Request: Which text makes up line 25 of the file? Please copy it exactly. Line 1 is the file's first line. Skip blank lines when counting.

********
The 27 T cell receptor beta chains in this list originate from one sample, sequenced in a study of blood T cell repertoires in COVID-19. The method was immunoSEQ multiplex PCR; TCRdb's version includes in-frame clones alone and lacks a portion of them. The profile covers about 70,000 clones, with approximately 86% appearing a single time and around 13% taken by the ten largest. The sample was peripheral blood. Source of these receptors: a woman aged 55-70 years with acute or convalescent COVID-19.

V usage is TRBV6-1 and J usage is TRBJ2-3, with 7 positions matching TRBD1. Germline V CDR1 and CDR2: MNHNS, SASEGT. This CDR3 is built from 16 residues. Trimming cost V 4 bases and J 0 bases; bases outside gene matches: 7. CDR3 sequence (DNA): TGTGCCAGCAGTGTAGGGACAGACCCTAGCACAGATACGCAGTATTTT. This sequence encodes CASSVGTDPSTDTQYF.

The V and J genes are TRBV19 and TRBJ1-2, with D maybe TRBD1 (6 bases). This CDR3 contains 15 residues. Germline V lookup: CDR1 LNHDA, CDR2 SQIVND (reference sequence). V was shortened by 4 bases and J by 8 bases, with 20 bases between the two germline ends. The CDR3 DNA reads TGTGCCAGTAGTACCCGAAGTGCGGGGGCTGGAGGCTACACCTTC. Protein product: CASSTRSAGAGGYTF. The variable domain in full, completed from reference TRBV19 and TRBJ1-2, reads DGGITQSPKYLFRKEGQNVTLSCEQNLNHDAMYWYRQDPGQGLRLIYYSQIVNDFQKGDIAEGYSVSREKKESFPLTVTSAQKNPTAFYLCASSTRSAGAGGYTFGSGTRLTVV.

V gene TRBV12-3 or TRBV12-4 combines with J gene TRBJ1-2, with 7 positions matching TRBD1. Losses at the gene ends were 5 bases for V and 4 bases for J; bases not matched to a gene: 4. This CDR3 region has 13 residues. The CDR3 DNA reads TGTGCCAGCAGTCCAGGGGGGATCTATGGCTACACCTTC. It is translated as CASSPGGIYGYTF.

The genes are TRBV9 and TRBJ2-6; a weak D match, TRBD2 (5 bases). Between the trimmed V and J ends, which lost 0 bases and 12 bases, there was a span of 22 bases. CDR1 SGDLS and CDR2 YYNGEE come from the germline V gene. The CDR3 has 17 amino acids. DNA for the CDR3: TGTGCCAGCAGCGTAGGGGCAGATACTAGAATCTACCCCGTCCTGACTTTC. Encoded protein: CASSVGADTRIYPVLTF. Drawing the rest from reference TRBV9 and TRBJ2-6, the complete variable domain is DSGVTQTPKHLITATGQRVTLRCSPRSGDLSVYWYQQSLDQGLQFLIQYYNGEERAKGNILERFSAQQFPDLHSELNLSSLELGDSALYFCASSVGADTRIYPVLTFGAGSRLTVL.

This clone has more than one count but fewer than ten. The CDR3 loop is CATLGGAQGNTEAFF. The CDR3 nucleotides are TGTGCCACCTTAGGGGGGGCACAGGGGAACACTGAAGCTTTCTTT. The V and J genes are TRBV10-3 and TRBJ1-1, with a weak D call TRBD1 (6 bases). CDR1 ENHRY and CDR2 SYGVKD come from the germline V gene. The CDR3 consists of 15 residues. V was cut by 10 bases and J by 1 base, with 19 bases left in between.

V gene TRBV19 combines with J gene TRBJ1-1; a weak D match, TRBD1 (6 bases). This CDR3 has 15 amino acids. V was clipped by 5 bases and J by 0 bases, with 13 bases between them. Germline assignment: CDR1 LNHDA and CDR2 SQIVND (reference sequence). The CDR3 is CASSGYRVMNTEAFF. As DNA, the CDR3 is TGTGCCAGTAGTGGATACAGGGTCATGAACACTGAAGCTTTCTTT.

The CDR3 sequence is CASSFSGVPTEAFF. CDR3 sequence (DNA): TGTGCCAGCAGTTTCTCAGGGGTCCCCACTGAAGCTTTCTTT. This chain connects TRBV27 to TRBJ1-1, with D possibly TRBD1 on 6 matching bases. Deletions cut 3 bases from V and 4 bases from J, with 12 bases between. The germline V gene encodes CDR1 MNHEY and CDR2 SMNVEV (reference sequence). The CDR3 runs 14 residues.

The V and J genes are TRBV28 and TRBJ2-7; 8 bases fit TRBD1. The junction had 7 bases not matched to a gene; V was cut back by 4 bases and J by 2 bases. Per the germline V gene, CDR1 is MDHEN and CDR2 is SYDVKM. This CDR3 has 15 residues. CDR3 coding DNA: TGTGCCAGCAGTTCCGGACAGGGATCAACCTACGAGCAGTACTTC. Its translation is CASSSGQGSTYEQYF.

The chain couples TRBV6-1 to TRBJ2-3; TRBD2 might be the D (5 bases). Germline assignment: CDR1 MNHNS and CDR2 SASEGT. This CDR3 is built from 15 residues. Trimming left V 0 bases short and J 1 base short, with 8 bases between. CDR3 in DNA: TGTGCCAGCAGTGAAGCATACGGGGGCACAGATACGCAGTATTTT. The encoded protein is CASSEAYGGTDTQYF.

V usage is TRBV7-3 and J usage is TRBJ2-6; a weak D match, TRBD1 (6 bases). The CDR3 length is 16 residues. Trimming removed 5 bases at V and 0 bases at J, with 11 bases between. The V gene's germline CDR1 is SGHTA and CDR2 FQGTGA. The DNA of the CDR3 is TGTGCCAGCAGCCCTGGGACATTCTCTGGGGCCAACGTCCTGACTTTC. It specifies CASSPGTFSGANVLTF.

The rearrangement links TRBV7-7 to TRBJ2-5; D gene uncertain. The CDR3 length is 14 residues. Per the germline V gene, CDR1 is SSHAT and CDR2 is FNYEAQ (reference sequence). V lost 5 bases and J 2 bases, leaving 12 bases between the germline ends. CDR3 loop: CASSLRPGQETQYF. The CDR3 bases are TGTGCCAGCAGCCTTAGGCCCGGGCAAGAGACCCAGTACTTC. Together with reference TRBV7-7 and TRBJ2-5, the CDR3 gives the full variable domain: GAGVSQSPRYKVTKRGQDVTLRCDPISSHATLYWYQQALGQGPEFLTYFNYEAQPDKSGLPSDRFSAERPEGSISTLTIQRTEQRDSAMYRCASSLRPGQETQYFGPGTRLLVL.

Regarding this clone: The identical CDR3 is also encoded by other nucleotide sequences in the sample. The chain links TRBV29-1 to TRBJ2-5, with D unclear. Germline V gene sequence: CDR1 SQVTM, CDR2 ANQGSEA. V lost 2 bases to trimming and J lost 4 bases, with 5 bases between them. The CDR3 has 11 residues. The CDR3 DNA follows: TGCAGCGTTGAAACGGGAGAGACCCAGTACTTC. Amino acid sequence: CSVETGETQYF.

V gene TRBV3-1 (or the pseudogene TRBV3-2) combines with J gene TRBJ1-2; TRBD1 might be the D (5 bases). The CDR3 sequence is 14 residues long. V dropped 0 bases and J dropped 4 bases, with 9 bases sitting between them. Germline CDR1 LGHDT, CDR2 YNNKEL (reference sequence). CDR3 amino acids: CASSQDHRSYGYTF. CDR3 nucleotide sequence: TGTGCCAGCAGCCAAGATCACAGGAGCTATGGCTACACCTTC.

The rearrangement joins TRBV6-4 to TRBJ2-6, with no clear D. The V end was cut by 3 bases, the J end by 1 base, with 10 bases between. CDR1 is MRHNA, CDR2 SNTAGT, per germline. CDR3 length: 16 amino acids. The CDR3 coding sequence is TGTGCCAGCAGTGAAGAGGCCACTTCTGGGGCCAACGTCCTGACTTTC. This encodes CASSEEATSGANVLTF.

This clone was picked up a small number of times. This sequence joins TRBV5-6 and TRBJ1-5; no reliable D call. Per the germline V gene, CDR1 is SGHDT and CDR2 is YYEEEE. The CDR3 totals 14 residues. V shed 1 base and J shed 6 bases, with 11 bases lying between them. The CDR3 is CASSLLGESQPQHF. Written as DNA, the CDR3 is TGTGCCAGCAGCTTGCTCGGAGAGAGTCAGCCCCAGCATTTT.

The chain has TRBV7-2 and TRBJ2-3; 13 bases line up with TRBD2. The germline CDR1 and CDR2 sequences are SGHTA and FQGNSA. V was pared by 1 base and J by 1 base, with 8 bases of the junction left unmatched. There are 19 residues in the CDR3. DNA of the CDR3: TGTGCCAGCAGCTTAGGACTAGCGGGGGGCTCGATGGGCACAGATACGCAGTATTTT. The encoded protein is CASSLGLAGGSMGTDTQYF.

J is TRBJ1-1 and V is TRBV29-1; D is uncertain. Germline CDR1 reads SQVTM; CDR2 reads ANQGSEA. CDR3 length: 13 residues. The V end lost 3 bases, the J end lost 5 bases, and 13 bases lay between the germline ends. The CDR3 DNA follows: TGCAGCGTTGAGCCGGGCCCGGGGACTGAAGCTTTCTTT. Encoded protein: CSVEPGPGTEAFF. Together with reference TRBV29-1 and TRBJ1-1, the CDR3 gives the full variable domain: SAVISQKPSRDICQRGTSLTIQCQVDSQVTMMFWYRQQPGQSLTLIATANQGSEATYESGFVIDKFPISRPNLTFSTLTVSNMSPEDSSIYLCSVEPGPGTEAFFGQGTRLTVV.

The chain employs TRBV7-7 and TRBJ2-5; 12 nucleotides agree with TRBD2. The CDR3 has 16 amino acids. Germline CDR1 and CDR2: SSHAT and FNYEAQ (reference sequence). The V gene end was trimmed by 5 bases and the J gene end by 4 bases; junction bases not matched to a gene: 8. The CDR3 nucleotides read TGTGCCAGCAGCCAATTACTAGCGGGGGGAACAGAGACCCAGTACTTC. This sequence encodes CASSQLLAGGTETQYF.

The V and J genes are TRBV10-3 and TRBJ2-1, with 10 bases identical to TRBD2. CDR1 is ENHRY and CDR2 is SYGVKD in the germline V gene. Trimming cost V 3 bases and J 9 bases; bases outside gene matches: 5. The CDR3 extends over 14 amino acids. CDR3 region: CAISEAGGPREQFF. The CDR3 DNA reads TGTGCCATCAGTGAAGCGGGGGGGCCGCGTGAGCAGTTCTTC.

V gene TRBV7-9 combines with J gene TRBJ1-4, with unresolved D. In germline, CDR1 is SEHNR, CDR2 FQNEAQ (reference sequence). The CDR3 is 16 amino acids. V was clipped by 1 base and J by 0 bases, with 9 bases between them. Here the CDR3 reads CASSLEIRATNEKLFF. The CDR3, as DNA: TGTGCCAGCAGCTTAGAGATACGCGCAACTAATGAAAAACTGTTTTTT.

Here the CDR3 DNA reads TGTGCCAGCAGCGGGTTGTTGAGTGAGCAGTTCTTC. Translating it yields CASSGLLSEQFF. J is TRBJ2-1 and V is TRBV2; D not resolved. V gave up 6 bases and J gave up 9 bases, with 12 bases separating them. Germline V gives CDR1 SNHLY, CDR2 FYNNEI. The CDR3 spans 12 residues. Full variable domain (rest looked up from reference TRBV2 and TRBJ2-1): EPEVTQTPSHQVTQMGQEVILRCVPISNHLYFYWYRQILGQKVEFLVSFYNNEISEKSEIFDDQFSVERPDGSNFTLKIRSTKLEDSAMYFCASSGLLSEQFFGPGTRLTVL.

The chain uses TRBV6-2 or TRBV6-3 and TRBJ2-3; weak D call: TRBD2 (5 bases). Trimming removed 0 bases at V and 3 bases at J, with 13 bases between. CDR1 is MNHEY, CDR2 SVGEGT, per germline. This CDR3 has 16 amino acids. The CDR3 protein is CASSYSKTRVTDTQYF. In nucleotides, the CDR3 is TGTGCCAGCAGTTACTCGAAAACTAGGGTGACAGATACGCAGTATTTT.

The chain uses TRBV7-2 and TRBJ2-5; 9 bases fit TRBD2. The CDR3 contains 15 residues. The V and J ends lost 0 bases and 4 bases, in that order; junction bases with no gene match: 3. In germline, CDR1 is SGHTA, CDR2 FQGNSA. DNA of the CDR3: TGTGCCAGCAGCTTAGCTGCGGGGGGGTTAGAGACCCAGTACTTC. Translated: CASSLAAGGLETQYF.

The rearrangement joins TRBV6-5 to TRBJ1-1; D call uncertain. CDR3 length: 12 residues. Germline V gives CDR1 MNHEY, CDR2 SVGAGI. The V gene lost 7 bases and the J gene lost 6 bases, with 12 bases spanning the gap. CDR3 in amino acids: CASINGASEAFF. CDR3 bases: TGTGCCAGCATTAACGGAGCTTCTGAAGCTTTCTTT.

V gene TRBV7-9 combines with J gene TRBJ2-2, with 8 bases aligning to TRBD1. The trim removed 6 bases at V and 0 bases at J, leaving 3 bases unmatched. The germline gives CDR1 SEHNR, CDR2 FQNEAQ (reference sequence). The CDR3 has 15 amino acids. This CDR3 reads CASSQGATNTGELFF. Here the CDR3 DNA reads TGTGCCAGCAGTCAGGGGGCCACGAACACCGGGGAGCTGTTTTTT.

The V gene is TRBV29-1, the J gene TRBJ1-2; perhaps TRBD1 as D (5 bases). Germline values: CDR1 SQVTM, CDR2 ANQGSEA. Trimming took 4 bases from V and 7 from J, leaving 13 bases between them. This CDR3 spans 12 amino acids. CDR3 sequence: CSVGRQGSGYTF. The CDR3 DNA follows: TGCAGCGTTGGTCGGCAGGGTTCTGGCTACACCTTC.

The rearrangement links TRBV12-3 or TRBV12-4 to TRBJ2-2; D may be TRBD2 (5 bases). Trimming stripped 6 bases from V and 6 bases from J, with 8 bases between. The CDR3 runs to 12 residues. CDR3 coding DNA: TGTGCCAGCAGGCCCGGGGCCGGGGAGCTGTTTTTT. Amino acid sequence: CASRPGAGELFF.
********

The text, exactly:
The rearrangement joins TRBV6-5 to TRBJ1-1; D call uncertain. CDR3 length: 12 residues. Germline V gives CDR1 MNHEY, CDR2 SVGAGI. The V gene lost 7 bases and the J gene lost 6 bases, with 12 bases spanning the gap. CDR3 in amino acids: CASINGASEAFF. CDR3 bases: TGTGCCAGCATTAACGGAGCTTCTGAAGCTTTCTTT.